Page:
In an effort to encourage more innovative product development from financial institutions, the CFPB has introduced its No Action Letter Policy. But the policy might not be as encouraging or effective as previously hoped.
On the surface, a No Action Letter sounds like a good idea. The CFPB wants to support financial institutions in developing innovative products that might create more ways for the unbanked and underbanked to access the legitimate financial system. But sometimes these products can land financial institutions in regulatory hot water as regulations always lag behind innovation. So the bureau came up with this idea: financial institutions initiating a new product could run it by the CFPB to first see if it would have any issues with the new product. That’s the concept behind the CFPB’s recently released no action letter policy. So is it a great way to encourage innovation, or should institutions steer clear?
The final policy is part of a CFPB initiative to facilitate innovation in consumer-friendly financial products and services. This may be a step in the right direct to encourage new products and services, but critics have been quick to note this is a rather flimsy step. Although No Action Letters would indicate that the CFPB “has no present intention to recommend initiation of an enforcement of supervisory action against the requester,” No Action Letters will provide no immunity against private litigation or enforcement action by other federal and state government agencies. What’s more, the CFPB stated that No Action Letters are not even binding upon the bureau itself and the No Action Letters may be revoked at anytime.
These No Action Letters will also not be routinely available and the CFPB anticipates that No Action Letters will rarely be provided and “on the basis of exceptional circumstances.”
Found in the supplementary information accompanying the final policy, the following six highlights are clarifications from the CFPB addressing comments on the proposal:
The CFPB gave no indication that it would deliver definitive regulatory guidance to the industry, such as interpretative letters or advisory opinions. Many comments were received asking for more guidance, and while the bureau did not expressly reject these request, it gave no indication it was giving serious consideration to such a policy. Though the bureau did note its commitment to “devoting substantial efforts to improving regulatory clarity and transparency to consumers, industry and other stakeholders.”
No Action Letters are non-binding on the CFPB. In addition, the CFPB specifically rejected requests from commenters to make No Action Letters binding on other regulators while noting that requesters should be aware that CFPB staff may consult with other agencies that have enforcement, supervisory or licensing authority over the requester.
Inappropriate Legal Environment
No Action Letters would not be issued where the request concerns a legal or product environment that the CFPB considers to be inappropriate for no-action treatment. Matters concerning UDAAP was given as an example.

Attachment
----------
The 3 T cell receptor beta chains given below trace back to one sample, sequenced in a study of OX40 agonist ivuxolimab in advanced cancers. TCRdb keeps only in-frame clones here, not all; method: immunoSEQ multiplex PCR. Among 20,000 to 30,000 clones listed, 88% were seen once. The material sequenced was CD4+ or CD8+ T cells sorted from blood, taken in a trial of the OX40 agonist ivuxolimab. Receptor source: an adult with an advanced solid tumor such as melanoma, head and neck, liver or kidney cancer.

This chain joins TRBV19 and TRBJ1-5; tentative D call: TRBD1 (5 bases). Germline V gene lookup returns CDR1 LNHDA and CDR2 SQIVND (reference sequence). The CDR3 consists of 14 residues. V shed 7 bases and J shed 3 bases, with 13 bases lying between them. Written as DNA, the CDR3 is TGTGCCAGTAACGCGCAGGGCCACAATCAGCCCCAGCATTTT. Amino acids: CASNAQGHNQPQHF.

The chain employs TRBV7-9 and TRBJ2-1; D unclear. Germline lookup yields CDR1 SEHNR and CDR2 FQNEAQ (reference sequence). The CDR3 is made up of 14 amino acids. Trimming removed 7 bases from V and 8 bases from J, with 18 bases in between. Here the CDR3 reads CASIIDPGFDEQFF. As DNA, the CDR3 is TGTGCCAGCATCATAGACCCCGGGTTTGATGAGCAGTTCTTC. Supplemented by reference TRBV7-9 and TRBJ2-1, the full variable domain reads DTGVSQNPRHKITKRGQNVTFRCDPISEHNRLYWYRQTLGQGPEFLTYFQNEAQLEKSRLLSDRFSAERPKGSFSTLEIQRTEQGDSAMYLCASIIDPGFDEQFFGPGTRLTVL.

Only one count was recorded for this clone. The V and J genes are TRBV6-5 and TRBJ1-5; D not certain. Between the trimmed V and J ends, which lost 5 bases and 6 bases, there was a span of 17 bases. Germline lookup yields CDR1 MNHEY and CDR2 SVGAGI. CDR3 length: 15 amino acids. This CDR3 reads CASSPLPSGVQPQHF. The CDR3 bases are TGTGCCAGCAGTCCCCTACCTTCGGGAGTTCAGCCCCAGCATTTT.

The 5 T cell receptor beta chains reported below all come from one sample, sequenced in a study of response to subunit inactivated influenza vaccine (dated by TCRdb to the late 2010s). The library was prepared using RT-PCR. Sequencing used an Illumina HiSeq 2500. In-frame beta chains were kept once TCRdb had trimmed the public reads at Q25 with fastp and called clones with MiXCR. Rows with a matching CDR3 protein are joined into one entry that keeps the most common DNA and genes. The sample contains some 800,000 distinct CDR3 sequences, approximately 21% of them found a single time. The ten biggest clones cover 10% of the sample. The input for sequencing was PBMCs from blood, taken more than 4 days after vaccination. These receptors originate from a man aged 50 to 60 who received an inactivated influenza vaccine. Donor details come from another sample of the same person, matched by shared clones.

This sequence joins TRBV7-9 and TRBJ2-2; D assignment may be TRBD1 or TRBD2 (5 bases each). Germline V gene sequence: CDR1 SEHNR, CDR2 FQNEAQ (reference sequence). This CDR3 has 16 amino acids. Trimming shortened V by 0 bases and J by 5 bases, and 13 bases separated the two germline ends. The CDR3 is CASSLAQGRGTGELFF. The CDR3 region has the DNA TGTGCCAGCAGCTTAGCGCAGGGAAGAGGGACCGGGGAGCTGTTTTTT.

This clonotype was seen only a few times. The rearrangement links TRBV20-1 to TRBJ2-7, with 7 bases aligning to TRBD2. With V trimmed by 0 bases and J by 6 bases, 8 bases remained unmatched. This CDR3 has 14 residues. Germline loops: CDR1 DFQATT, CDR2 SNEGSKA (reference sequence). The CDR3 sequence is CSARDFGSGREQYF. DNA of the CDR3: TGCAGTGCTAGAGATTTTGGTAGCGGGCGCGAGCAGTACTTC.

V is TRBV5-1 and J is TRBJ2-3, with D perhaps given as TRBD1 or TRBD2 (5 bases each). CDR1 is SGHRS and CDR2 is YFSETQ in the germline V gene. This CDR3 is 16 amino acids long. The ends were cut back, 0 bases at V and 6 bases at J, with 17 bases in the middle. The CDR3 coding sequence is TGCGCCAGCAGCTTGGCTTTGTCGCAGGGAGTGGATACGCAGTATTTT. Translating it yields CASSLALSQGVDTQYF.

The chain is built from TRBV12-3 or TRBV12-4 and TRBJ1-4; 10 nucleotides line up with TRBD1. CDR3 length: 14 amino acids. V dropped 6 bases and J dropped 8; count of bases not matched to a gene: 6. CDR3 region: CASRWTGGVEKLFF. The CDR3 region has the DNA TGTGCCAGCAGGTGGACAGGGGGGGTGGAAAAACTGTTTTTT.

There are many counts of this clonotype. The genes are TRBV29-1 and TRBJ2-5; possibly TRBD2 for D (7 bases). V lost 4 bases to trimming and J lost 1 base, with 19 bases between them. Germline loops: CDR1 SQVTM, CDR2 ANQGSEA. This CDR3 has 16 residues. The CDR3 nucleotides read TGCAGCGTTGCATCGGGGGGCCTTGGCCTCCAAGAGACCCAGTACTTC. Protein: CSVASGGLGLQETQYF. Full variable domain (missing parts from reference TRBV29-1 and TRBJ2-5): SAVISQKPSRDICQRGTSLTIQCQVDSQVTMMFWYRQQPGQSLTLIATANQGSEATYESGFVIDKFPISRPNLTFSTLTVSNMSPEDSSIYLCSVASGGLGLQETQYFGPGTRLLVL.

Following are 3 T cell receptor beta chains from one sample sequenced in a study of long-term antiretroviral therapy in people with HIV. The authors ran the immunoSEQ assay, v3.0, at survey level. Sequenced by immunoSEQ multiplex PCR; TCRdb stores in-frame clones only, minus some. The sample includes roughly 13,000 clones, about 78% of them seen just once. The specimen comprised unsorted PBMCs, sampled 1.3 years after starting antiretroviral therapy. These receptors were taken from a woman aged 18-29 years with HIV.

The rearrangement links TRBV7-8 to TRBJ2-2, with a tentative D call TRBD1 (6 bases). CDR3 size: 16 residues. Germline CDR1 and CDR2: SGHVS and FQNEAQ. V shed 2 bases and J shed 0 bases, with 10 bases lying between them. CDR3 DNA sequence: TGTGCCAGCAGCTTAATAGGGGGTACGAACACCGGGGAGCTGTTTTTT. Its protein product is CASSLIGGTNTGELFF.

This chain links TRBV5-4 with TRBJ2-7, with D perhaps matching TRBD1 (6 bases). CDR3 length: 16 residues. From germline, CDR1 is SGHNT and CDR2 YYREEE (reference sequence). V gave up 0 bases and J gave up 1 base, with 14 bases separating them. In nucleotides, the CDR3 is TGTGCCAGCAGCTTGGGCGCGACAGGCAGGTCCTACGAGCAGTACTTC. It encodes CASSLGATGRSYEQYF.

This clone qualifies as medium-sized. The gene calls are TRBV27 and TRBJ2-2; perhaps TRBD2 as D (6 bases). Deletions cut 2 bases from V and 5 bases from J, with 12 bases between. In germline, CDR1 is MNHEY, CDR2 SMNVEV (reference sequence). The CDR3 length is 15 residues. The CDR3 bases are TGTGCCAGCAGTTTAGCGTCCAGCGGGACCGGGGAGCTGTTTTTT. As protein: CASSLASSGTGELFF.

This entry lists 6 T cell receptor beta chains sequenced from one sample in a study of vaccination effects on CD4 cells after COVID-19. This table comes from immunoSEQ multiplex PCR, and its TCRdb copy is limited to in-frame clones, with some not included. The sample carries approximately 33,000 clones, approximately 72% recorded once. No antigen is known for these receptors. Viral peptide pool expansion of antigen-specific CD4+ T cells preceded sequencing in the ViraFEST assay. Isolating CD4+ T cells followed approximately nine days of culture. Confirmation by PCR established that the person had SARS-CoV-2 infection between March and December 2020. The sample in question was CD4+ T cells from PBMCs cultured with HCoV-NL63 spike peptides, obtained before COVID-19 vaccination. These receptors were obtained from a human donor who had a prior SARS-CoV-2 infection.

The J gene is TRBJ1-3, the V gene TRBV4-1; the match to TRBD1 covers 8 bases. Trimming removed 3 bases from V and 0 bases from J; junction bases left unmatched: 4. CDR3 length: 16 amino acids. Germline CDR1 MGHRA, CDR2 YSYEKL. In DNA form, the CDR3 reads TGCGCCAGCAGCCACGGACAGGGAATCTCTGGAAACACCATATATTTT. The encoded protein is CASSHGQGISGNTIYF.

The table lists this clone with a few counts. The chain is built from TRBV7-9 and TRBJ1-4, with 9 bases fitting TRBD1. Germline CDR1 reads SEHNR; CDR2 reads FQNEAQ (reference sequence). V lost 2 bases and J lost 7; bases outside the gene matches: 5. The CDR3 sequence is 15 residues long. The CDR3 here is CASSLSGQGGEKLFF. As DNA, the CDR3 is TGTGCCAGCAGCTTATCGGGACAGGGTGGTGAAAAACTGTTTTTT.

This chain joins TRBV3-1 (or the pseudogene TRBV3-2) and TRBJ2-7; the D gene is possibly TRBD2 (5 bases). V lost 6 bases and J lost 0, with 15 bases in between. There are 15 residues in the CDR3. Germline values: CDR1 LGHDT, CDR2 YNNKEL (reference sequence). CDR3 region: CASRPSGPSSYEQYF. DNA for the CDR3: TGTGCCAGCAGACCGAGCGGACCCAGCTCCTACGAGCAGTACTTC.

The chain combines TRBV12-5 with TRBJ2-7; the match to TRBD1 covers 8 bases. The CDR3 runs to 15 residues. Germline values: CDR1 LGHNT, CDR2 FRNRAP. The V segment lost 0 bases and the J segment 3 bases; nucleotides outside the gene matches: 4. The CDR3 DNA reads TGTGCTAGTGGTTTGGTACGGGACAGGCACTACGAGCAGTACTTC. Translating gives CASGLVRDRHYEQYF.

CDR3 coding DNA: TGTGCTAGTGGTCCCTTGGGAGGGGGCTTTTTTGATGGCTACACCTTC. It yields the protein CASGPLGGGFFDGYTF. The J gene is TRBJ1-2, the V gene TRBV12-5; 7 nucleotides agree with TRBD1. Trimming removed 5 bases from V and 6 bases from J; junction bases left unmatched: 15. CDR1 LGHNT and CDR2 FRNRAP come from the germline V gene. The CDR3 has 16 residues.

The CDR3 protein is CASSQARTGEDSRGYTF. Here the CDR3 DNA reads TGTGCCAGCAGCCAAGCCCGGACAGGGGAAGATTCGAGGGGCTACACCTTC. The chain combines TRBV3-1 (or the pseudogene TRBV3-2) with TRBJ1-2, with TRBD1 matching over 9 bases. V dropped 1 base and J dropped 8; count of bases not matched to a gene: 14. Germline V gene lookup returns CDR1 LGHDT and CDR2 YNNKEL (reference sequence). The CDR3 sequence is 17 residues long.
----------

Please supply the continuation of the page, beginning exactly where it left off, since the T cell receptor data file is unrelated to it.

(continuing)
No 30-Day Notice Period
The CFPB rejected calls by commenters to make No Action Letters subject to a 30-day notice and comment period. The bureau argued such a period would “unnecessarily discourage No Action Letter applications and delay the No Action Letter process.”
Conference with Requesters
The CFPB plans to confer with any potential requester that has concerns about public release of particular information in advance of submission or later to discuss how such concerns might be addressed.
The CFPB rejected commenter requests for the bureau to provide specific reasons for declining to issue a NAL.
Though the CFPB believes this policy opens up “significant opportunities to facilitate innovation,” the main take-away here is to watch your step, as No Action Letters offer financial institutions little to no security.
Prior to joining AffirmX July 2012, Ms. Pannier was President and CEO of a federal credit union. Ms. Pannier also previously served as Senior Compliance Counsel for the National Association of Federal Credit Unions (NAFCU) and Director of its Regulatory Compliance Department.
In addition to her expertise in the legal and regulatory fields, Ms. Pannier has 20 years of credit union operational experience having previously served in a variety of capacities, such as Credit Manager, Director of Research and Development, and Vice President of Marketing.
Ms. Pannier holds a Bachelor of Science degree in Economics from Towson University and a Juris Doctorate from the University of Maryland School of Law. Ms. Pannier is a member of the Maryland Bar Association and the American Bar Association and has served on the faculty of the NAFCU Compliance School, the CUNA Mortgage Lending School and the Credit Union Executive Society School of Business Lending.